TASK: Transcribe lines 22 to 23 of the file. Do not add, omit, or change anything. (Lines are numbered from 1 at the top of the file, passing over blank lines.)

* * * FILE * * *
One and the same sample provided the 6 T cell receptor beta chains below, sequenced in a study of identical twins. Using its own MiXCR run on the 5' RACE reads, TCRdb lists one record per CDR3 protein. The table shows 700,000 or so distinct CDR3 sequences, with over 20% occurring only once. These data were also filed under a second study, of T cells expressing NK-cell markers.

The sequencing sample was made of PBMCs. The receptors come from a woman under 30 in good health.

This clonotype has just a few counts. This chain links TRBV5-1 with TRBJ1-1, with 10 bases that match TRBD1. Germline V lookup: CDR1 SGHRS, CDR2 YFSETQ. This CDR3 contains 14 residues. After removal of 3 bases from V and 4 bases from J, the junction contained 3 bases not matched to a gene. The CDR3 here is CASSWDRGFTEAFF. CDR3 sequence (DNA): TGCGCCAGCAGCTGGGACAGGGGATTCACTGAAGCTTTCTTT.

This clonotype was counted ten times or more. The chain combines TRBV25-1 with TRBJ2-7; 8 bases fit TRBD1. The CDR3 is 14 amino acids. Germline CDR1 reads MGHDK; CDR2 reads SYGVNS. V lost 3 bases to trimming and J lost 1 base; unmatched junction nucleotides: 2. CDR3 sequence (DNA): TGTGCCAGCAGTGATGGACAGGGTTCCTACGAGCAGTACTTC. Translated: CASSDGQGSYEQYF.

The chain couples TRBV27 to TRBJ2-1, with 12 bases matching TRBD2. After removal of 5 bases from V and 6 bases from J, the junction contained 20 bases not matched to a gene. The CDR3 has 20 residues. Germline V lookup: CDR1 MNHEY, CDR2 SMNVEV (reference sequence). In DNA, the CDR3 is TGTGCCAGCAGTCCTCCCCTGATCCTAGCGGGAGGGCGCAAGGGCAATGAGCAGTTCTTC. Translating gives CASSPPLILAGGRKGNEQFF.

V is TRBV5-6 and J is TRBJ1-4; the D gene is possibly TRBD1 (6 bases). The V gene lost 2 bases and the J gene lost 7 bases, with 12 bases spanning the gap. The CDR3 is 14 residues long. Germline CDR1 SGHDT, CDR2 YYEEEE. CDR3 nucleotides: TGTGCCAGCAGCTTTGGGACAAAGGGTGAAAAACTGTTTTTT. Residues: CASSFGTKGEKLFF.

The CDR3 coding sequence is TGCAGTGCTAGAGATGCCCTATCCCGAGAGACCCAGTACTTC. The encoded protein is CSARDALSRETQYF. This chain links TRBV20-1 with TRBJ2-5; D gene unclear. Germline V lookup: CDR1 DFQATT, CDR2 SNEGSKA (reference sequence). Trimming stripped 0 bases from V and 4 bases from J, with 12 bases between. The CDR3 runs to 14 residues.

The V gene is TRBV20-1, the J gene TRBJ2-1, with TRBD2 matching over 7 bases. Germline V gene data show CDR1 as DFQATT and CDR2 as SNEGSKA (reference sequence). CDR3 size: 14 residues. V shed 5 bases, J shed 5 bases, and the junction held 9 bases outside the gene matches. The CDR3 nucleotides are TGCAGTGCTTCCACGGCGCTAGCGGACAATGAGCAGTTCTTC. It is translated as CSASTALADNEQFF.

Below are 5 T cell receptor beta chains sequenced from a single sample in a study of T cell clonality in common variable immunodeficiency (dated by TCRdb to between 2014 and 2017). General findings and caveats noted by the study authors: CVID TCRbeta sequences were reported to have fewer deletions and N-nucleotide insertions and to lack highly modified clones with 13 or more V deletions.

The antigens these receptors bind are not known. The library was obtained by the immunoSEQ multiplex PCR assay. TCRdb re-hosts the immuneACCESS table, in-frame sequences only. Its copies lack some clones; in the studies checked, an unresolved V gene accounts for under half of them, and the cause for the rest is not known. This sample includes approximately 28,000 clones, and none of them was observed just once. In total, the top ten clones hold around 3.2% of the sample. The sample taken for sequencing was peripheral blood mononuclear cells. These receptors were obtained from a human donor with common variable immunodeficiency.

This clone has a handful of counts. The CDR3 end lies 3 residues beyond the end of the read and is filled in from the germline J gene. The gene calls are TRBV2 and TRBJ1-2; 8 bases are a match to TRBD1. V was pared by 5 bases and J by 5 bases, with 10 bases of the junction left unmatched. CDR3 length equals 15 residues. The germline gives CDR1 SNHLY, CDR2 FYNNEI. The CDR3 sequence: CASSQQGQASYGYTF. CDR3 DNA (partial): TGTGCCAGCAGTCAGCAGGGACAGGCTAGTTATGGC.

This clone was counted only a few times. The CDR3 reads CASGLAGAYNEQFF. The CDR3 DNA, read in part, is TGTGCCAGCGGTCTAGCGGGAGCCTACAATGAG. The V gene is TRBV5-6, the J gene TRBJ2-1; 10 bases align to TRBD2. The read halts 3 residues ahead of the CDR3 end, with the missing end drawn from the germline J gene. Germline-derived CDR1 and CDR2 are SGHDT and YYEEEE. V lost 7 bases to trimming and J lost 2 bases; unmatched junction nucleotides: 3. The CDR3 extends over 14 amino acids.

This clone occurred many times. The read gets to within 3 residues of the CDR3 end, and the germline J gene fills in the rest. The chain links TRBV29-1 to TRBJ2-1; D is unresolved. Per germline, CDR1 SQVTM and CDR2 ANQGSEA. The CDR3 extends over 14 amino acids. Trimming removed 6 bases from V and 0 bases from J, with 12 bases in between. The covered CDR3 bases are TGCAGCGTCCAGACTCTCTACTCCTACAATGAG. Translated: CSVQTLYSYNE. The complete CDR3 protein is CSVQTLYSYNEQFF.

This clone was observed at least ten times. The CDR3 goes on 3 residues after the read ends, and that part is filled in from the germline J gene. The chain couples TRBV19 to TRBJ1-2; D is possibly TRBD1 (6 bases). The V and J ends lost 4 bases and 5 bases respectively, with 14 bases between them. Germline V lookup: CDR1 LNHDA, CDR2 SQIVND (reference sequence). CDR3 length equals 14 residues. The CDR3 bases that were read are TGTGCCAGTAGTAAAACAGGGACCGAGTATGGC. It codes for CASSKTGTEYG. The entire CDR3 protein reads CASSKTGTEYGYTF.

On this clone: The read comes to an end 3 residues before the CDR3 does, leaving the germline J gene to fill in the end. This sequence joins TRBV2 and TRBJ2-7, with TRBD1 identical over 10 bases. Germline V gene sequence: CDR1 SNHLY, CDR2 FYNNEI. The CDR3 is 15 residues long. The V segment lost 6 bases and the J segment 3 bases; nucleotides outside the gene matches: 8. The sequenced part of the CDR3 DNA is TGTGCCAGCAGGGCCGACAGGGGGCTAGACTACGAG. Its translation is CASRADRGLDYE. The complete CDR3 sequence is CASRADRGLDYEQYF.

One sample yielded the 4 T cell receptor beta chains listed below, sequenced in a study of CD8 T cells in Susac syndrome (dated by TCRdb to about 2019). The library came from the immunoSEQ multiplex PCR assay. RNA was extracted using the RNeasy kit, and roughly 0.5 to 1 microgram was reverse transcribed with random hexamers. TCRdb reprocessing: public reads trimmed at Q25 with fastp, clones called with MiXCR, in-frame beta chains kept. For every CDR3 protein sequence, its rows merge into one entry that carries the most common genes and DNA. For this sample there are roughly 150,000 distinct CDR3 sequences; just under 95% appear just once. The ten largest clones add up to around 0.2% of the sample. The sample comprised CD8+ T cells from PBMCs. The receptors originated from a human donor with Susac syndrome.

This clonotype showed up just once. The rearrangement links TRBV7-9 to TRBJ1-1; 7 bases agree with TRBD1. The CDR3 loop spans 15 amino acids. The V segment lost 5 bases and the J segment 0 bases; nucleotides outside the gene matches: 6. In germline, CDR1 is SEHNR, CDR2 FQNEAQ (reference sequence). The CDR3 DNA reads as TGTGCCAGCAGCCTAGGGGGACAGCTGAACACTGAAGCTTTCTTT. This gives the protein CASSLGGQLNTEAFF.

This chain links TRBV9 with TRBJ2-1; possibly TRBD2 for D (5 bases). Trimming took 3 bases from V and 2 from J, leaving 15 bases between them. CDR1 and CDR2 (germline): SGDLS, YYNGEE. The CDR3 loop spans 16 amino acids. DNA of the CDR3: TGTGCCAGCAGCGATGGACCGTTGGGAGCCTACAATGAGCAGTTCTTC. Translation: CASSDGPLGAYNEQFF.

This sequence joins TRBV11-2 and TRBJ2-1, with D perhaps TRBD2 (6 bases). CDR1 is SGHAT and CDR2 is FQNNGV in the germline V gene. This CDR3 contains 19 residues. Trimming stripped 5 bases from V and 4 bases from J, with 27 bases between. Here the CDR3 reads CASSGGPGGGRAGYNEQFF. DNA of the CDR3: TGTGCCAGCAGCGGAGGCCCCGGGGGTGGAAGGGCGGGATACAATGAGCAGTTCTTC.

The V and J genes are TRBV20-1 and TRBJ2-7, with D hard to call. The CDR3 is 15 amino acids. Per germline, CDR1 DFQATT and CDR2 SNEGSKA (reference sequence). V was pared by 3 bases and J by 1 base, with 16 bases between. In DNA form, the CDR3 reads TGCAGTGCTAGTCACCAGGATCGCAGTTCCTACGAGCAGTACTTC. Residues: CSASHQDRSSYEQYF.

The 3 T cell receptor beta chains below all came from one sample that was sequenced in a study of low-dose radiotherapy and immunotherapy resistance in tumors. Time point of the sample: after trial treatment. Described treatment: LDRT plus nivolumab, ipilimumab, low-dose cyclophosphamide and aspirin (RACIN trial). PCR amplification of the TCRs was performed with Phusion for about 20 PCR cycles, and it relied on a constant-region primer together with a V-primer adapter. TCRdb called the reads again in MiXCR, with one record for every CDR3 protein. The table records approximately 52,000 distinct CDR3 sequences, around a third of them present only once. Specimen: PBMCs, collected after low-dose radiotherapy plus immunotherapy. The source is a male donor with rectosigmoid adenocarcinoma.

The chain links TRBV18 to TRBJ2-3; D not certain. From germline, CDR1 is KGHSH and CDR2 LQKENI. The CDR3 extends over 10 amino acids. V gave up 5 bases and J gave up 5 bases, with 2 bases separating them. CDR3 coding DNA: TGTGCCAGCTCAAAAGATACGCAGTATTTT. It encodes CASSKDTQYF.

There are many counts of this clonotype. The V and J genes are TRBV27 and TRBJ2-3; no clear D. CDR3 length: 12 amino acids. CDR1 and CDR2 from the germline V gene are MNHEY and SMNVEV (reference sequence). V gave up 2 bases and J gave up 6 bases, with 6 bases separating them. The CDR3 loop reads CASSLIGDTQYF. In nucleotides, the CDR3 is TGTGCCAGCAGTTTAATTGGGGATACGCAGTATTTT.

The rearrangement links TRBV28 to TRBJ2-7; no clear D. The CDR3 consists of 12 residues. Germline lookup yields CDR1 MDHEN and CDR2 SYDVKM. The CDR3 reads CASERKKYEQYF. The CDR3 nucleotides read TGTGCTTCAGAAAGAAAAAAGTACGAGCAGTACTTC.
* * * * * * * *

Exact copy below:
The chain links TRBV18 to TRBJ2-3; D not certain. From germline, CDR1 is KGHSH and CDR2 LQKENI. The CDR3 extends over 10 amino acids. V gave up 5 bases and J gave up 5 bases, with 2 bases separating them. CDR3 coding DNA: TGTGCCAGCTCAAAAGATACGCAGTATTTT. It encodes CASSKDTQYF.

There are many counts of this clonotype. The V and J genes are TRBV27 and TRBJ2-3; no clear D. CDR3 length: 12 amino acids. CDR1 and CDR2 from the germline V gene are MNHEY and SMNVEV (reference sequence). V gave up 2 bases and J gave up 6 bases, with 6 bases separating them. The CDR3 loop reads CASSLIGDTQYF. In nucleotides, the CDR3 is TGTGCCAGCAGTTTAATTGGGGATACGCAGTATTTT.